Report: State#039;s highway system #8216;deteriorating#039;
Published 12:00 am Sunday, July 1, 2007
Alabama's state highway system is one of the worst in the nation, according to a report released by the Reason Foundation this week.
The report is based on 2005 data. The state ranked 11th in 2000 and 42nd in 2004.
In subcategories, Alabama scored best on maintenance disbursements per mile (16th) and narrow rural primary arterials (19th). Its lowest ratings were for urban interstate in poor condition (49th), rural interstate in poor condition (48th), and fatality rate (40th).
“The state's (Alabama) system is deteriorating,” said the report.
The Reason Foundation study measures the performance of state-owned roads and highways from 1984 to 2005 in 12 different categories, including traffic fatalities, congestion, pavement condition, bridge condition, highway maintenance and administrative costs, to determine each state's ranking and cost-effectiveness.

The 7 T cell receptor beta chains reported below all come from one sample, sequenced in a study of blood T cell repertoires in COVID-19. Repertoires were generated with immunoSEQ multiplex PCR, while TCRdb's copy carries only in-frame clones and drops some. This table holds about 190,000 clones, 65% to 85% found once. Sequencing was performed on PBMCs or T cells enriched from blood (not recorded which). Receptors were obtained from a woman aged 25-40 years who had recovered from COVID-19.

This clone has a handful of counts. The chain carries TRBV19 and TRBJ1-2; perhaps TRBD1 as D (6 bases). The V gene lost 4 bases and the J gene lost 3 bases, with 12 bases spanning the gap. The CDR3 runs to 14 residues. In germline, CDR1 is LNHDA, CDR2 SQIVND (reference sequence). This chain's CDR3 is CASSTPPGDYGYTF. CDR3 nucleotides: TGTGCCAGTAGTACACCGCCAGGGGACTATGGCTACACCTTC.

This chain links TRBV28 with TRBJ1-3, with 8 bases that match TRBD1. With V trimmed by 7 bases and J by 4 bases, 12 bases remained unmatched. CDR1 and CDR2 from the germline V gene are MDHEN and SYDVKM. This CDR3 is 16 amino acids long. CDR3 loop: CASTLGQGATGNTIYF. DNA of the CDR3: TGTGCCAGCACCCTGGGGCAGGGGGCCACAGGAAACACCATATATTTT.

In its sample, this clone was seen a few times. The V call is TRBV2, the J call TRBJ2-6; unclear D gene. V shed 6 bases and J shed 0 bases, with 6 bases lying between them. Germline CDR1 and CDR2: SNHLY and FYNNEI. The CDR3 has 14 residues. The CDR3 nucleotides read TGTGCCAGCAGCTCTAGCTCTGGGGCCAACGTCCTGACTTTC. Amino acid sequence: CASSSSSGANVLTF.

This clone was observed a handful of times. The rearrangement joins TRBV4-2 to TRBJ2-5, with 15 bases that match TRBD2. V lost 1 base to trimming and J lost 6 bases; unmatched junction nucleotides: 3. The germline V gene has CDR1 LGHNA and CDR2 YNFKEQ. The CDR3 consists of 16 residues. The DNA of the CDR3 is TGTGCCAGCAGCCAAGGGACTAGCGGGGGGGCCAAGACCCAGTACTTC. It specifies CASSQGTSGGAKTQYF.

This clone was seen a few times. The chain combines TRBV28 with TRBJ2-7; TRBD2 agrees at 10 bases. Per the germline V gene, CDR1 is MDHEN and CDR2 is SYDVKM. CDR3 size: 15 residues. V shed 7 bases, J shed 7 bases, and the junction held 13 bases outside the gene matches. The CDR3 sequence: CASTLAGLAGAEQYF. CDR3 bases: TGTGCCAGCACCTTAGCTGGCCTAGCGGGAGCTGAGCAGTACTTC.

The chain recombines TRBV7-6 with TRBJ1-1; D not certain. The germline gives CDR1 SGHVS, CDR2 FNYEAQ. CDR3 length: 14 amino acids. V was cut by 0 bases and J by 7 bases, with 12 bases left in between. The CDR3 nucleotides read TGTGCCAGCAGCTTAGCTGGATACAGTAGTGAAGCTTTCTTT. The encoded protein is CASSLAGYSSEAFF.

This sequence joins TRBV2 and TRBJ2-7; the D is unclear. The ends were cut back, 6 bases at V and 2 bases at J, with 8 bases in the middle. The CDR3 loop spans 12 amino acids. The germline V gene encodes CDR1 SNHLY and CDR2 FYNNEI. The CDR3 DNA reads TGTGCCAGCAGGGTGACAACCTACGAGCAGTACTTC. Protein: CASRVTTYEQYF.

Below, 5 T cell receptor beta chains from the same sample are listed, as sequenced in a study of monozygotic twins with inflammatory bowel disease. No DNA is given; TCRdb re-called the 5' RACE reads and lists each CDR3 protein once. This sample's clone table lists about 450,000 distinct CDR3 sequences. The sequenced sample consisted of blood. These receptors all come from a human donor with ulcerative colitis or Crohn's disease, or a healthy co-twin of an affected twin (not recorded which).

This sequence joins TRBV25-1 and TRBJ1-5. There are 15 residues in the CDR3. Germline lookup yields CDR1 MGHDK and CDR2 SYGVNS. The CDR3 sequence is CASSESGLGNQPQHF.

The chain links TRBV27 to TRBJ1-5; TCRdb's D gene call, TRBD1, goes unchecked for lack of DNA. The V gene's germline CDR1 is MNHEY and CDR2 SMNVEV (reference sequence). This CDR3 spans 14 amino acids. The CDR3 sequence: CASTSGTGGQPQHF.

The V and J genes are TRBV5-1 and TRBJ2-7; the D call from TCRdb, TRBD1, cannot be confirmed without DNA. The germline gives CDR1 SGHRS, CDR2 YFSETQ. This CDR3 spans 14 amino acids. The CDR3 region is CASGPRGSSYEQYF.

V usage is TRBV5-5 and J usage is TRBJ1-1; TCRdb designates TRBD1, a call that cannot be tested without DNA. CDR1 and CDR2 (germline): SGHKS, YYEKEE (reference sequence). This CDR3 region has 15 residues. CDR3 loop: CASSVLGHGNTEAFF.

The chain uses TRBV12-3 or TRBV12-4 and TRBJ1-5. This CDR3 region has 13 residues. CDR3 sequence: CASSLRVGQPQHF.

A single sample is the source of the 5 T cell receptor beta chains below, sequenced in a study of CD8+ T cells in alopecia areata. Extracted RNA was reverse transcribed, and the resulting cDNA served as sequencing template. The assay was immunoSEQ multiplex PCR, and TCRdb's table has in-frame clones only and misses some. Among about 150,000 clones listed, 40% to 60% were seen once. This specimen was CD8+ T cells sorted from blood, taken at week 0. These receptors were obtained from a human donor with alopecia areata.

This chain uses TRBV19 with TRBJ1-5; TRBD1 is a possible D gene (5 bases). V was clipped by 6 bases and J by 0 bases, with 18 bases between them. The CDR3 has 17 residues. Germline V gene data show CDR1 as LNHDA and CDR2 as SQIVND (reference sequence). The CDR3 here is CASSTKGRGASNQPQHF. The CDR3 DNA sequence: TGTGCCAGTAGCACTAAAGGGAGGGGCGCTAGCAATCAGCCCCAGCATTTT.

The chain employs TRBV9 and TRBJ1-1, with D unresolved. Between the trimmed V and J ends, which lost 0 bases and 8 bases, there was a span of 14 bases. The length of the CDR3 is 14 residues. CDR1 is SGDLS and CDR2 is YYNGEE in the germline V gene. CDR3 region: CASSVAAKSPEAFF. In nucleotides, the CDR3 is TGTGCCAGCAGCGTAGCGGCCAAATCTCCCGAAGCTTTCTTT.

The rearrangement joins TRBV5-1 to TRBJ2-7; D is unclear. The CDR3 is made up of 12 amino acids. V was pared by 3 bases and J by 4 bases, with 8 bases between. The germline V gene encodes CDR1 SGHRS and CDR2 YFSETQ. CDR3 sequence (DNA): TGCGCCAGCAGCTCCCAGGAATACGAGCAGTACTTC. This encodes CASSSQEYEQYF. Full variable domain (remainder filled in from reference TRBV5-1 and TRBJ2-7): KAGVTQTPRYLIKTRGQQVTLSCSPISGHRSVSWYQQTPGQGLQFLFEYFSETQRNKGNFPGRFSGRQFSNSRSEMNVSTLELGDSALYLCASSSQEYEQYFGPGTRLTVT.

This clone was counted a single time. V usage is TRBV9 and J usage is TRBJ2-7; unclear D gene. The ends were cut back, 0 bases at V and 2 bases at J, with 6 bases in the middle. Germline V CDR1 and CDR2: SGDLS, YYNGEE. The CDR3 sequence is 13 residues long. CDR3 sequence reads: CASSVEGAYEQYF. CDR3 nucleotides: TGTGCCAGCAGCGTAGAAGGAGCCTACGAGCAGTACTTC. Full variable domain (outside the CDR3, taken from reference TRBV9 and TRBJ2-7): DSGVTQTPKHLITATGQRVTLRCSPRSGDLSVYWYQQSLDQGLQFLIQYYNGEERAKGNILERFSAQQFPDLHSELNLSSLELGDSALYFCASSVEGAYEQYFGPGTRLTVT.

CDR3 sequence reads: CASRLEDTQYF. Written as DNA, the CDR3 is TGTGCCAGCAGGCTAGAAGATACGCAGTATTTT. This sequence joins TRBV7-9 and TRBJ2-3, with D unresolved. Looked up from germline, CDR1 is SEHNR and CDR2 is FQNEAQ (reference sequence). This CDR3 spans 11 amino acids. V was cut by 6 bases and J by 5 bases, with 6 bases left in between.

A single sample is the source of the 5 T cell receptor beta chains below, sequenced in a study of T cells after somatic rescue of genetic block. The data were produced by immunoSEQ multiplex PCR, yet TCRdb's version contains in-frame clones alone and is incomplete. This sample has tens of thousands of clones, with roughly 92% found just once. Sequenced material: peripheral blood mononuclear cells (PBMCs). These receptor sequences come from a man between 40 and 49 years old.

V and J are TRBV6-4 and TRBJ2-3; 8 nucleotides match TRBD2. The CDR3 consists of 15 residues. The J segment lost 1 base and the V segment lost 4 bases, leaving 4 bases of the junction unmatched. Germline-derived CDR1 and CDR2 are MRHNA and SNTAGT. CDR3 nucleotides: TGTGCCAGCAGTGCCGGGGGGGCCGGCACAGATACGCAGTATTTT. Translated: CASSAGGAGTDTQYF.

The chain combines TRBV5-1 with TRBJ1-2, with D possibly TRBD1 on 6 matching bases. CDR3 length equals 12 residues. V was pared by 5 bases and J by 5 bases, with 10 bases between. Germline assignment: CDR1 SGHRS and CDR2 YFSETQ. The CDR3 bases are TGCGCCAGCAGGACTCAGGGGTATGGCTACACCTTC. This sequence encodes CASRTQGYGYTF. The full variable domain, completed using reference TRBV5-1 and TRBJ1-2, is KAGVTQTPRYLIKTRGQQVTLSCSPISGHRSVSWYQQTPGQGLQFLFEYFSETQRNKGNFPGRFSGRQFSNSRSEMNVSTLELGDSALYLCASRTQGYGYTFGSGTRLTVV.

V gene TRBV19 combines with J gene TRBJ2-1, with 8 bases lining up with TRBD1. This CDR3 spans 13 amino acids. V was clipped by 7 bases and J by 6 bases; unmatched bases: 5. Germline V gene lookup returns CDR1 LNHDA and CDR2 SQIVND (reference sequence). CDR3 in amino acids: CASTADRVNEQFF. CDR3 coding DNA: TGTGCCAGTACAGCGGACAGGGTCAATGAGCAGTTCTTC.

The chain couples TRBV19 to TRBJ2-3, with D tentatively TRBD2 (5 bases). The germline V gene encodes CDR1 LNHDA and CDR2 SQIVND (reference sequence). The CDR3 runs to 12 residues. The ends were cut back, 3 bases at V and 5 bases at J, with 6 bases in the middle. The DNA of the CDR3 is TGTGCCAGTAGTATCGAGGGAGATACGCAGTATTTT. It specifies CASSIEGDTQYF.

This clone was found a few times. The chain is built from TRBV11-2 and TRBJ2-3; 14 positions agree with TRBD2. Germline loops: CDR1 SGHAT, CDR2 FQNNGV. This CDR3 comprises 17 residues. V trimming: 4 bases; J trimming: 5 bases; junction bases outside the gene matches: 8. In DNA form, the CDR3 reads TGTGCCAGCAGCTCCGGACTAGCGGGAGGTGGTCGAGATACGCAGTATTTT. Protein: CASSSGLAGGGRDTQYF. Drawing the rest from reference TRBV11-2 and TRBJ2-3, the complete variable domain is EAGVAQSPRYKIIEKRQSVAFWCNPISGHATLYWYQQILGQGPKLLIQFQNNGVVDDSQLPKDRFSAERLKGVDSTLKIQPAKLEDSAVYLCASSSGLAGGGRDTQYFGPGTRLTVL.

The bottom 10 includes: Delaware, Florida, Michigan, California, Massachusetts, Hawaii, Rhode Island, New York, Alaska, and New Jersey, along with Alabama.
In the overall rankings, North Dakota and South Carolina took the top spots for the second consecutive year.
New Jersey's gridlocked highways, poor pavement conditions and high repair costs put the state last in overall cost-effectiveness for the eighth consecutive year.
The study does find some good news for drivers. The percentage of roads in “poor condition” fell sharply for both interstate highways and major rural roads. Since 1998, the percentage of poor urban interstate mileage has been reduced by 31 percent. The number of bridges deemed deficient, meaning they are eligible for federal repair dollars, also fell slightly in 2005. – Staff